Fragments Of College Exercises.

A poem by Thomas Moore

Nobilitas sola est atque unica virtus.--JUV.

Mark those proud boasters of a splendid line,
Like gilded ruins, mouldering while they shine,
How heavy sits that weight, of alien show,
Like martial helm upon an infant's brow;
Those borrowed splendors whose contrasting light
Throws back the native shades in deeper night.

Ask the proud train who glory's train pursue,
Where are the arts by which that glory grew?
The genuine virtues with that eagle-gaze
Sought young Renown in all her orient blaze!
Where is the heart by chymic truth refined,
The exploring soul whose eye had read mankind?
Where are the links that twined, with heavenly art,
His country's interest round the patriot's heart?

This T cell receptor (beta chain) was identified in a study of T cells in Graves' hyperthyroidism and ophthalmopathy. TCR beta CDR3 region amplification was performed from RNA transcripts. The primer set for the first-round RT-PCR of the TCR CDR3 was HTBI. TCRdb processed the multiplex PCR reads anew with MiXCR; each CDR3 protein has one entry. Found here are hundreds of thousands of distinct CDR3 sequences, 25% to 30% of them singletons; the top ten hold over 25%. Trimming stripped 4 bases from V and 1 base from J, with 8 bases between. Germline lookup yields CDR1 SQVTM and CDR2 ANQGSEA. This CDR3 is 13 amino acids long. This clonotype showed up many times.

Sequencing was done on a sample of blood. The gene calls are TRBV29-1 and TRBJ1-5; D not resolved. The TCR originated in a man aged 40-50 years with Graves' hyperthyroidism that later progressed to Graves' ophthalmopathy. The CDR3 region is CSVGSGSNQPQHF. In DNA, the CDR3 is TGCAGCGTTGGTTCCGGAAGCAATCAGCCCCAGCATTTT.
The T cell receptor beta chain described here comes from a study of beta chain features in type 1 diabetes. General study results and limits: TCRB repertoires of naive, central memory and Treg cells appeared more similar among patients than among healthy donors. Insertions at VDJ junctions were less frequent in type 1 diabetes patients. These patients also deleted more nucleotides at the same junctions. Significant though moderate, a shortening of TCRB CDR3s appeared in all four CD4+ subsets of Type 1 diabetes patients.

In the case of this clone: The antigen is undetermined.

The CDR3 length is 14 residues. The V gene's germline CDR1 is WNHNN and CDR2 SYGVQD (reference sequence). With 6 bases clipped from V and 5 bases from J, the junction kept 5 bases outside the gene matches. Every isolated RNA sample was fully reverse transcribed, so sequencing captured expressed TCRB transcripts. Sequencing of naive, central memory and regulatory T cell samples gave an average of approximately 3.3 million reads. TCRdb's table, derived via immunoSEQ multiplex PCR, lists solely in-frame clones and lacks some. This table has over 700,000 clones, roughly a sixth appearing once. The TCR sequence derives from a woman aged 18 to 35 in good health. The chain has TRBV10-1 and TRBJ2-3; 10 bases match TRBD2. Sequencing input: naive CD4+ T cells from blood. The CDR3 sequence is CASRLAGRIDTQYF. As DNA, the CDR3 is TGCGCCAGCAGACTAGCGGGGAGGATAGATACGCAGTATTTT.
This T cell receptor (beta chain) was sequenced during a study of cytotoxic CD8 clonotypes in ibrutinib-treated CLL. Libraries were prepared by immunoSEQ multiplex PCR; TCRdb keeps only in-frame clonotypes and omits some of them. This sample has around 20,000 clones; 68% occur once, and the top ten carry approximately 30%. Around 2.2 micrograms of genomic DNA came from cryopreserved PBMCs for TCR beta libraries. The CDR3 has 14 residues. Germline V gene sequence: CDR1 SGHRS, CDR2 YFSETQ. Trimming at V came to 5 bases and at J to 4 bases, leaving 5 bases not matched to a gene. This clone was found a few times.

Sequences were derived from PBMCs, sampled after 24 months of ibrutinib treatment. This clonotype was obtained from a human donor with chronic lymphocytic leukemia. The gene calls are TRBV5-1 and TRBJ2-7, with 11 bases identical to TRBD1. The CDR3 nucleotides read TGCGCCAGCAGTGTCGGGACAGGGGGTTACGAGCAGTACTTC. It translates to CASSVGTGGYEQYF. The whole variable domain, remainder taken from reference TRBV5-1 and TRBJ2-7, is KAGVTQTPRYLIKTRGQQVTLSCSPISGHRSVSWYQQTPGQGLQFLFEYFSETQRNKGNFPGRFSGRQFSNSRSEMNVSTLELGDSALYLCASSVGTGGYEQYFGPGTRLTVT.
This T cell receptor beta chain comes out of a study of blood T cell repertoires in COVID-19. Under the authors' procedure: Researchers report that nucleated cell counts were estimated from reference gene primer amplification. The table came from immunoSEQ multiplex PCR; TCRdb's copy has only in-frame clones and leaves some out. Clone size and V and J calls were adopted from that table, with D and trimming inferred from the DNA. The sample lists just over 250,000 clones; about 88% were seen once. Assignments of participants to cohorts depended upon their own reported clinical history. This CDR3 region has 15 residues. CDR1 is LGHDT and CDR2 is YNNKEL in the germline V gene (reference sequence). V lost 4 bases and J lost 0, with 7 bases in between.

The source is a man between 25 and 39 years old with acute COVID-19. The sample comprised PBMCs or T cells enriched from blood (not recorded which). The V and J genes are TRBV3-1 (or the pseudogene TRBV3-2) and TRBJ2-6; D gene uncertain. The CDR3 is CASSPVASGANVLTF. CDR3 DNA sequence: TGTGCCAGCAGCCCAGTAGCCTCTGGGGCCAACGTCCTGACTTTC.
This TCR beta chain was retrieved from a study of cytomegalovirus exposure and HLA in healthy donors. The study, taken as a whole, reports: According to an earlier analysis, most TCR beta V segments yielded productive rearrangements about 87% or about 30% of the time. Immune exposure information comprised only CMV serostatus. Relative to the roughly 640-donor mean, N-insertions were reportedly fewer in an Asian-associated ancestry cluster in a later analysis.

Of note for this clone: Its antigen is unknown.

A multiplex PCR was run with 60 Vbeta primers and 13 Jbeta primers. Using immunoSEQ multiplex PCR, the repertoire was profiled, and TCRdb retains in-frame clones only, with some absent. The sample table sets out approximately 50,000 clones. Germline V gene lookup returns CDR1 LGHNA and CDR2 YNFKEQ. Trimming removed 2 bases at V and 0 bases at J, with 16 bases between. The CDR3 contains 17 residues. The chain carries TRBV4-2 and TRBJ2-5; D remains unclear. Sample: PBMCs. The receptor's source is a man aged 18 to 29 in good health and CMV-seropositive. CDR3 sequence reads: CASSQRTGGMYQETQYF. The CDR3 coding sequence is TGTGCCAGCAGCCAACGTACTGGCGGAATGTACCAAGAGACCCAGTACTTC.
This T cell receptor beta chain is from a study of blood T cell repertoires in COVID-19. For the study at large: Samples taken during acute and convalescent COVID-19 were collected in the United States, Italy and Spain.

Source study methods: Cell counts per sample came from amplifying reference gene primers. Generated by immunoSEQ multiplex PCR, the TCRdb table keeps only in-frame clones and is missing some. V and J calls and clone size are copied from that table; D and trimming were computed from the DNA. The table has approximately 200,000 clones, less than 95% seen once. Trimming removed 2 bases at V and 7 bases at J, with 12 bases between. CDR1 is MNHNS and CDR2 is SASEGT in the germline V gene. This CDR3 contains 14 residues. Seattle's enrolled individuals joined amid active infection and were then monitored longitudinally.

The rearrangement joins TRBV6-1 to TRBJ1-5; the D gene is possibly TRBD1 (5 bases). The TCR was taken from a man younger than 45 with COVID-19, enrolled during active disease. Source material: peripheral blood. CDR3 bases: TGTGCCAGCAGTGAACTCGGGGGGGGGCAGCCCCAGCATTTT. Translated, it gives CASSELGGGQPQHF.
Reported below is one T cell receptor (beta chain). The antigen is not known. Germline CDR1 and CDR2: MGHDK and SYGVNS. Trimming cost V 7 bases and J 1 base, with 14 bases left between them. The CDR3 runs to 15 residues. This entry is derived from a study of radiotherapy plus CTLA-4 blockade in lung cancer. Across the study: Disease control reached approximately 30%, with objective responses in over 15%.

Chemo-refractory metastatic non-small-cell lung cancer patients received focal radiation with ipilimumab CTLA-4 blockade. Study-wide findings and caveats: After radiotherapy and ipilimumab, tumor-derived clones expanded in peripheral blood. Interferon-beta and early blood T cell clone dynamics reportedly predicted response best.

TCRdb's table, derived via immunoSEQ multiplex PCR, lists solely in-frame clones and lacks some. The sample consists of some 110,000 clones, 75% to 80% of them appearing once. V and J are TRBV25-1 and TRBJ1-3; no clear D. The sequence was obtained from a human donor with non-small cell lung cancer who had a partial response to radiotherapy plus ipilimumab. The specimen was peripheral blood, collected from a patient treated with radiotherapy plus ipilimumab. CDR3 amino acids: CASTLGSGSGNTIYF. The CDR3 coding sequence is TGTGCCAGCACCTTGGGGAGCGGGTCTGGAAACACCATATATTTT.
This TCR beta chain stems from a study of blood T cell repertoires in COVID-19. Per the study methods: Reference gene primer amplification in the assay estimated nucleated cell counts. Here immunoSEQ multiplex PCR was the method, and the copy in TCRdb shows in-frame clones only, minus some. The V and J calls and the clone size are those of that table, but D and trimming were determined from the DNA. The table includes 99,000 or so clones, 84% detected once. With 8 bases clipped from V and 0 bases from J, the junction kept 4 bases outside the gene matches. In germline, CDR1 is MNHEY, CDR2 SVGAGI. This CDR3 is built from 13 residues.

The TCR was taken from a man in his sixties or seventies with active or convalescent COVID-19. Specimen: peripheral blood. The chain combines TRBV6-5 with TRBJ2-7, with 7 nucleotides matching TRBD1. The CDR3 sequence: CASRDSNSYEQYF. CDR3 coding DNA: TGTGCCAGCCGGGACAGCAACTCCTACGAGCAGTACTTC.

* * * * *

Justum bellum quibus necessarium, et pia arma quibus nulla nisi in armis relinquitur spes.--LIVY.

* * * * *

Is there no call, no consecrating cause
Approved by Heav'n, ordained by nature's laws,
Where justice flies the herald of our way,
And truth's pure beams upon the banners play?

Yes, there's a call sweet as an angel's breath
To slumbering babes or innocence in death;
And urgent as the tongue of Heaven within,
When the mind's balance trembles upon sin.

Oh! 'tis our country's voice, whose claim should meet
An echo in the soul's most deep retreat;
Along the heart's responding chords should run,
Nor let a tone there vibrate--but the one!

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